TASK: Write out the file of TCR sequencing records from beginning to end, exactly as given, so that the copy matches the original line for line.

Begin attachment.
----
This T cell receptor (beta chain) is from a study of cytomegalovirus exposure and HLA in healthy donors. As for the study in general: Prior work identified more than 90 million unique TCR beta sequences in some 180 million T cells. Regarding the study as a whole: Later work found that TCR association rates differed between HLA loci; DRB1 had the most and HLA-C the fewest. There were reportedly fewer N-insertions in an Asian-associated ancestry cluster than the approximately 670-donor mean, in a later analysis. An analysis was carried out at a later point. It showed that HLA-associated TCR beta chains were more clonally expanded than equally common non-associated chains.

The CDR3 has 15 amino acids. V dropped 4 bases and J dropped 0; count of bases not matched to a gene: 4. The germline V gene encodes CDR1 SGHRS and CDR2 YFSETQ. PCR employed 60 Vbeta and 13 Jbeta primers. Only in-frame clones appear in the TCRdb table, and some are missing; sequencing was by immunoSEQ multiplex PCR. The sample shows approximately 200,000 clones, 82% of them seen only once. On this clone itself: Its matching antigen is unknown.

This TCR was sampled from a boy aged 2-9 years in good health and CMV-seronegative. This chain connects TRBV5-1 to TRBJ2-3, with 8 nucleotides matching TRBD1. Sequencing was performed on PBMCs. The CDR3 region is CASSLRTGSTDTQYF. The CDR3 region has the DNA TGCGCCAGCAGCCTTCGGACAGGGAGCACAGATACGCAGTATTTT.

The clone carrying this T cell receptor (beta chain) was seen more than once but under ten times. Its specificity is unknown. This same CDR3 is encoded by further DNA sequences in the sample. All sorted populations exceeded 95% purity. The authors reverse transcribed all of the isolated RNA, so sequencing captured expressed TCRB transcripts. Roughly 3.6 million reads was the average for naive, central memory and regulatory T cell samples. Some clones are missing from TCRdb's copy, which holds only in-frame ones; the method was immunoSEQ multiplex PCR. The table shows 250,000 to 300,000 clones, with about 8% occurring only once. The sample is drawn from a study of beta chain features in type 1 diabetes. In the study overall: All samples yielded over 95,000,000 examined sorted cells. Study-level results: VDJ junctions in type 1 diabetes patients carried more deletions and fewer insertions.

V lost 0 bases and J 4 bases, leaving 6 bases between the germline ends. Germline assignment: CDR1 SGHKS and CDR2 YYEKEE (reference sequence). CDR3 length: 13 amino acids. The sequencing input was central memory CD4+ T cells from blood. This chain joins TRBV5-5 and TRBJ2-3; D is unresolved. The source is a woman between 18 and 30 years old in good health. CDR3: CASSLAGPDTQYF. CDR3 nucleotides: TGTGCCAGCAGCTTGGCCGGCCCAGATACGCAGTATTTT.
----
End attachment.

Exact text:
This T cell receptor (beta chain) is from a study of cytomegalovirus exposure and HLA in healthy donors. As for the study in general: Prior work identified more than 90 million unique TCR beta sequences in some 180 million T cells. Regarding the study as a whole: Later work found that TCR association rates differed between HLA loci; DRB1 had the most and HLA-C the fewest. There were reportedly fewer N-insertions in an Asian-associated ancestry cluster than the approximately 670-donor mean, in a later analysis. An analysis was carried out at a later point. It showed that HLA-associated TCR beta chains were more clonally expanded than equally common non-associated chains.

The CDR3 has 15 amino acids. V dropped 4 bases and J dropped 0; count of bases not matched to a gene: 4. The germline V gene encodes CDR1 SGHRS and CDR2 YFSETQ. PCR employed 60 Vbeta and 13 Jbeta primers. Only in-frame clones appear in the TCRdb table, and some are missing; sequencing was by immunoSEQ multiplex PCR. The sample shows approximately 200,000 clones, 82% of them seen only once. On this clone itself: Its matching antigen is unknown.

This TCR was sampled from a boy aged 2-9 years in good health and CMV-seronegative. This chain connects TRBV5-1 to TRBJ2-3, with 8 nucleotides matching TRBD1. Sequencing was performed on PBMCs. The CDR3 region is CASSLRTGSTDTQYF. The CDR3 region has the DNA TGCGCCAGCAGCCTTCGGACAGGGAGCACAGATACGCAGTATTTT.

The clone carrying this T cell receptor (beta chain) was seen more than once but under ten times. Its specificity is unknown. This same CDR3 is encoded by further DNA sequences in the sample. All sorted populations exceeded 95% purity. The authors reverse transcribed all of the isolated RNA, so sequencing captured expressed TCRB transcripts. Roughly 3.6 million reads was the average for naive, central memory and regulatory T cell samples. Some clones are missing from TCRdb's copy, which holds only in-frame ones; the method was immunoSEQ multiplex PCR. The table shows 250,000 to 300,000 clones, with about 8% occurring only once. The sample is drawn from a study of beta chain features in type 1 diabetes. In the study overall: All samples yielded over 95,000,000 examined sorted cells. Study-level results: VDJ junctions in type 1 diabetes patients carried more deletions and fewer insertions.

V lost 0 bases and J 4 bases, leaving 6 bases between the germline ends. Germline assignment: CDR1 SGHKS and CDR2 YYEKEE (reference sequence). CDR3 length: 13 amino acids. The sequencing input was central memory CD4+ T cells from blood. This chain joins TRBV5-5 and TRBJ2-3; D is unresolved. The source is a woman between 18 and 30 years old in good health. CDR3: CASSLAGPDTQYF. CDR3 nucleotides: TGTGCCAGCAGCTTGGCCGGCCCAGATACGCAGTATTTT.